On April 19, a 25-year-old man plowed a rented van into a crowd of bystanders in the middle of downtown Toronto, killing 10 and seriously wounding many more. Initially many assumed it had been another attack inspired by the radical Islamist ideology of ISIS or al-Qaeda, as these groups had pioneered the new terrorist method of vehicle ramming attacks. The truth, as it turned out, was far stranger.
The man behind the wheel apparently carried out his horrific and monstrous attack, not due to political, racial, or religious motivations but rather due to the simple fact that he was unable to form romantic and sexual connections with women.
In a bizarre Facebook post that, understandably, caused many to question its authenticity when it was first reported, the killer declared he was beginning an “incel rebellion” against the “Chads” and “Stacys.” He then went on to praise the “supreme gentleman” who in 2014 killed six and wounded 14 others in Isla Vista, California. That shooter had justified his rampage on the misogynistic pretext of avenging his fragile ego against the women who had sexually rejected him.
Since the Toronto attack, the word “incel” (short for “involuntary celibate”) has gone from being a niche term used on Reddit forums that promote pickup artist ideologies and on some of the darker and more obscure corners of Twitter to being discussed in detail by mainstream media outlets like CNN, the BBC, and Fox News.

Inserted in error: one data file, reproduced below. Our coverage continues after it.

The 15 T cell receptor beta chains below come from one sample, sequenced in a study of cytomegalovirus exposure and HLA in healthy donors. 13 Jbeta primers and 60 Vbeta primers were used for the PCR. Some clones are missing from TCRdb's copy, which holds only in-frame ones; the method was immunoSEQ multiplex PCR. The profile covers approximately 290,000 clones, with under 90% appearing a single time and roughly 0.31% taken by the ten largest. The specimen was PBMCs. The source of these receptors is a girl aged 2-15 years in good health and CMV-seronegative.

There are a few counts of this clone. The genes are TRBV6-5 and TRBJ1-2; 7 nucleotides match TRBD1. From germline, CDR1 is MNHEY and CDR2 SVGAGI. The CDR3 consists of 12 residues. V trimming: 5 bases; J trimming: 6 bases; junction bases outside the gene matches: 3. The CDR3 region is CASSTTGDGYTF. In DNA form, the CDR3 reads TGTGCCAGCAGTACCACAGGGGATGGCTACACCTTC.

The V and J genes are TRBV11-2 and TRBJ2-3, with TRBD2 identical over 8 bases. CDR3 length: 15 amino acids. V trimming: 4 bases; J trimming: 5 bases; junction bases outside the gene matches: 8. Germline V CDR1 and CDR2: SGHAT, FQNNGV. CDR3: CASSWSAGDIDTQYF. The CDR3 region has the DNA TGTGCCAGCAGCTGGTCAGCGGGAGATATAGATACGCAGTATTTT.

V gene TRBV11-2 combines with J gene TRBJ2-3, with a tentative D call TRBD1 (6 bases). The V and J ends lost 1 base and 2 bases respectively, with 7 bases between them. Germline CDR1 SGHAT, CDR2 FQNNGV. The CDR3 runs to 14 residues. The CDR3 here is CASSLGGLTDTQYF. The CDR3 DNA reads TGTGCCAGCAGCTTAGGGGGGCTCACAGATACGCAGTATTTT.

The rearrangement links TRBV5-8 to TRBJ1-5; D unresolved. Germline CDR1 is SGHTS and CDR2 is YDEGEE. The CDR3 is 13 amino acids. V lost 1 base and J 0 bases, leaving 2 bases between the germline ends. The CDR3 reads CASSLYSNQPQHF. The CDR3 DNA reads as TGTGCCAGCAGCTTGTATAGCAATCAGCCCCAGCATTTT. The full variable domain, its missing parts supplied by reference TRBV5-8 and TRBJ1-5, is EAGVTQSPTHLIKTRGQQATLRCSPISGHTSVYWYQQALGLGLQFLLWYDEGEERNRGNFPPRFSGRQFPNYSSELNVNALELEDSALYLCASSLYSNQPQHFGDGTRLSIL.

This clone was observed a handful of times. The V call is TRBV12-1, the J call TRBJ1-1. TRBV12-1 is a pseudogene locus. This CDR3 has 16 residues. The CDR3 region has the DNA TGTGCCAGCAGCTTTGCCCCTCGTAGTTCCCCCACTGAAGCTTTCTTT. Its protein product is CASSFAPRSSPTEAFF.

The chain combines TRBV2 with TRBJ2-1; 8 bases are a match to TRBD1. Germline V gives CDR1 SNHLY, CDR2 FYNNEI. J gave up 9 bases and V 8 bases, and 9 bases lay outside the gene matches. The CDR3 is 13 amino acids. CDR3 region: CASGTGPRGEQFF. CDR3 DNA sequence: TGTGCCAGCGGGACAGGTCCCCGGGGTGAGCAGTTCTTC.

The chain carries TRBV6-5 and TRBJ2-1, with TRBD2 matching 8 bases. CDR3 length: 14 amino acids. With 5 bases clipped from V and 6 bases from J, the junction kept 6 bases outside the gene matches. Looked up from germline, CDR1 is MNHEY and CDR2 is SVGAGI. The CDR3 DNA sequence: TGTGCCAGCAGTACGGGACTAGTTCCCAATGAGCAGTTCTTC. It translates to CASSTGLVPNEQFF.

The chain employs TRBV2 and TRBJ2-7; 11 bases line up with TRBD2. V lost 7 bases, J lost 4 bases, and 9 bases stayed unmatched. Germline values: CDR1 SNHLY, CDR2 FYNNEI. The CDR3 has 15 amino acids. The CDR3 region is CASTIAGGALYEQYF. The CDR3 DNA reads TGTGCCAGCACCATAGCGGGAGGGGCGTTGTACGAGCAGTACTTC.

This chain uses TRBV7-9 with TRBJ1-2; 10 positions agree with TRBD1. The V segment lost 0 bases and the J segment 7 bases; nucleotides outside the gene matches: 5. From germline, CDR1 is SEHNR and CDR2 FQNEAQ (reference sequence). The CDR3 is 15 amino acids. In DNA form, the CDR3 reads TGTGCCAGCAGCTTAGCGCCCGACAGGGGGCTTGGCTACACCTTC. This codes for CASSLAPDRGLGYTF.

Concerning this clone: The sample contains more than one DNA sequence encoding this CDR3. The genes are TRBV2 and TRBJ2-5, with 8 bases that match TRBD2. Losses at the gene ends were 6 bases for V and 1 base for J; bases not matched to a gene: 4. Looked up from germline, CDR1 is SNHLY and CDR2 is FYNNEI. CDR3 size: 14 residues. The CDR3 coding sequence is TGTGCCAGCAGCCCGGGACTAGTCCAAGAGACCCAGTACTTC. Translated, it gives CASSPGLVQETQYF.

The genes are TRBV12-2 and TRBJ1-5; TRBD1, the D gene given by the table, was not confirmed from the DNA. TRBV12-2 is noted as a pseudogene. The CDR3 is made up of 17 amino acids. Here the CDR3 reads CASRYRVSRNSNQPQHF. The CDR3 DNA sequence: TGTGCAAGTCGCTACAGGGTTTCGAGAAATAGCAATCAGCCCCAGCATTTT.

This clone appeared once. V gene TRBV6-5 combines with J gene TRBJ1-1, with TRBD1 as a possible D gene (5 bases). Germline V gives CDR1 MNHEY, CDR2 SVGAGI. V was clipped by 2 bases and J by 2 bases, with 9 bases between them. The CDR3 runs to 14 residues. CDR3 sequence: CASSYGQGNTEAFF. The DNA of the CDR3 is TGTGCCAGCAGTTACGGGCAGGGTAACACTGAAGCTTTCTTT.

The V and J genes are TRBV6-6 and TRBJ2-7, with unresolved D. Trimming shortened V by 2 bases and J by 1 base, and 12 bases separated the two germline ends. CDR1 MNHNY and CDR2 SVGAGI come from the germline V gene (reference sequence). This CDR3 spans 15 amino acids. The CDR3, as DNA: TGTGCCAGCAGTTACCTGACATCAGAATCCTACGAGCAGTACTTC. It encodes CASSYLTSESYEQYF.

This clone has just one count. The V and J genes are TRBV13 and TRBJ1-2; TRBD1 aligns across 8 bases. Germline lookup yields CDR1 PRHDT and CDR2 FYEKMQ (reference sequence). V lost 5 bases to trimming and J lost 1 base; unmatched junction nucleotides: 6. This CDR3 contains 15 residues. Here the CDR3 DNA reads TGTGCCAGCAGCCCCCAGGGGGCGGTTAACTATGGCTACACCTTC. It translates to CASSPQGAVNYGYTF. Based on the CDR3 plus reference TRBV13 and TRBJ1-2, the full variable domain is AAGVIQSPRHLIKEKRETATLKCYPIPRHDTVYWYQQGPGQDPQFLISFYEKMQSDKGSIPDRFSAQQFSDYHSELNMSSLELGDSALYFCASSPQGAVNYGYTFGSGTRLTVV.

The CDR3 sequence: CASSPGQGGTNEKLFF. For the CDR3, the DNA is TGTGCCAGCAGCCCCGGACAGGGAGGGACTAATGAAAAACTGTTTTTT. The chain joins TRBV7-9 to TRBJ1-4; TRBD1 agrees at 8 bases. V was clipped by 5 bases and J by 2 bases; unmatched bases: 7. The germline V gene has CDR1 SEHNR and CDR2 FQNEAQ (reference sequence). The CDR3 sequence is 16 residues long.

While many analyses have focused solely on the toxic online “manosphere” subculture that apparently coined the term, with its open hatred and contempt for women, in an attempt to understand this new phenomenon of “radical incel terrorism,” these tend to be both reductive and superficial. The actual origins of the new and very real phenomenon of incel terrorism are far older and far stranger than most people realize. These origins are best understood, not by scrolling through the archives of toxic message boards, but, like most things in life, through art. In particular: cinema.
In fact, the real origins of incel terror predate not only the term “incel” but also the Internet itself. In 1989, a 25-year-old man in Montreal used a Mini-14 rifle (the same weapon used years later by a notorious Norwegian mass-shooter) to kill 14 female students. In his suicide note, he claimed he had committed the massacre as an act of revenge against “the feminists” whom he claimed had “ruined his life.” But while the perpetrator of the École Polytechnique massacre himself seems to have been the first attacker employing terroristic methods to openly proclaim the misogynistic motivations for his crimes, the real godfather of incel terrorism may be older and stranger still. None other than the notorious Unabomber himself: Ted Kaczynski.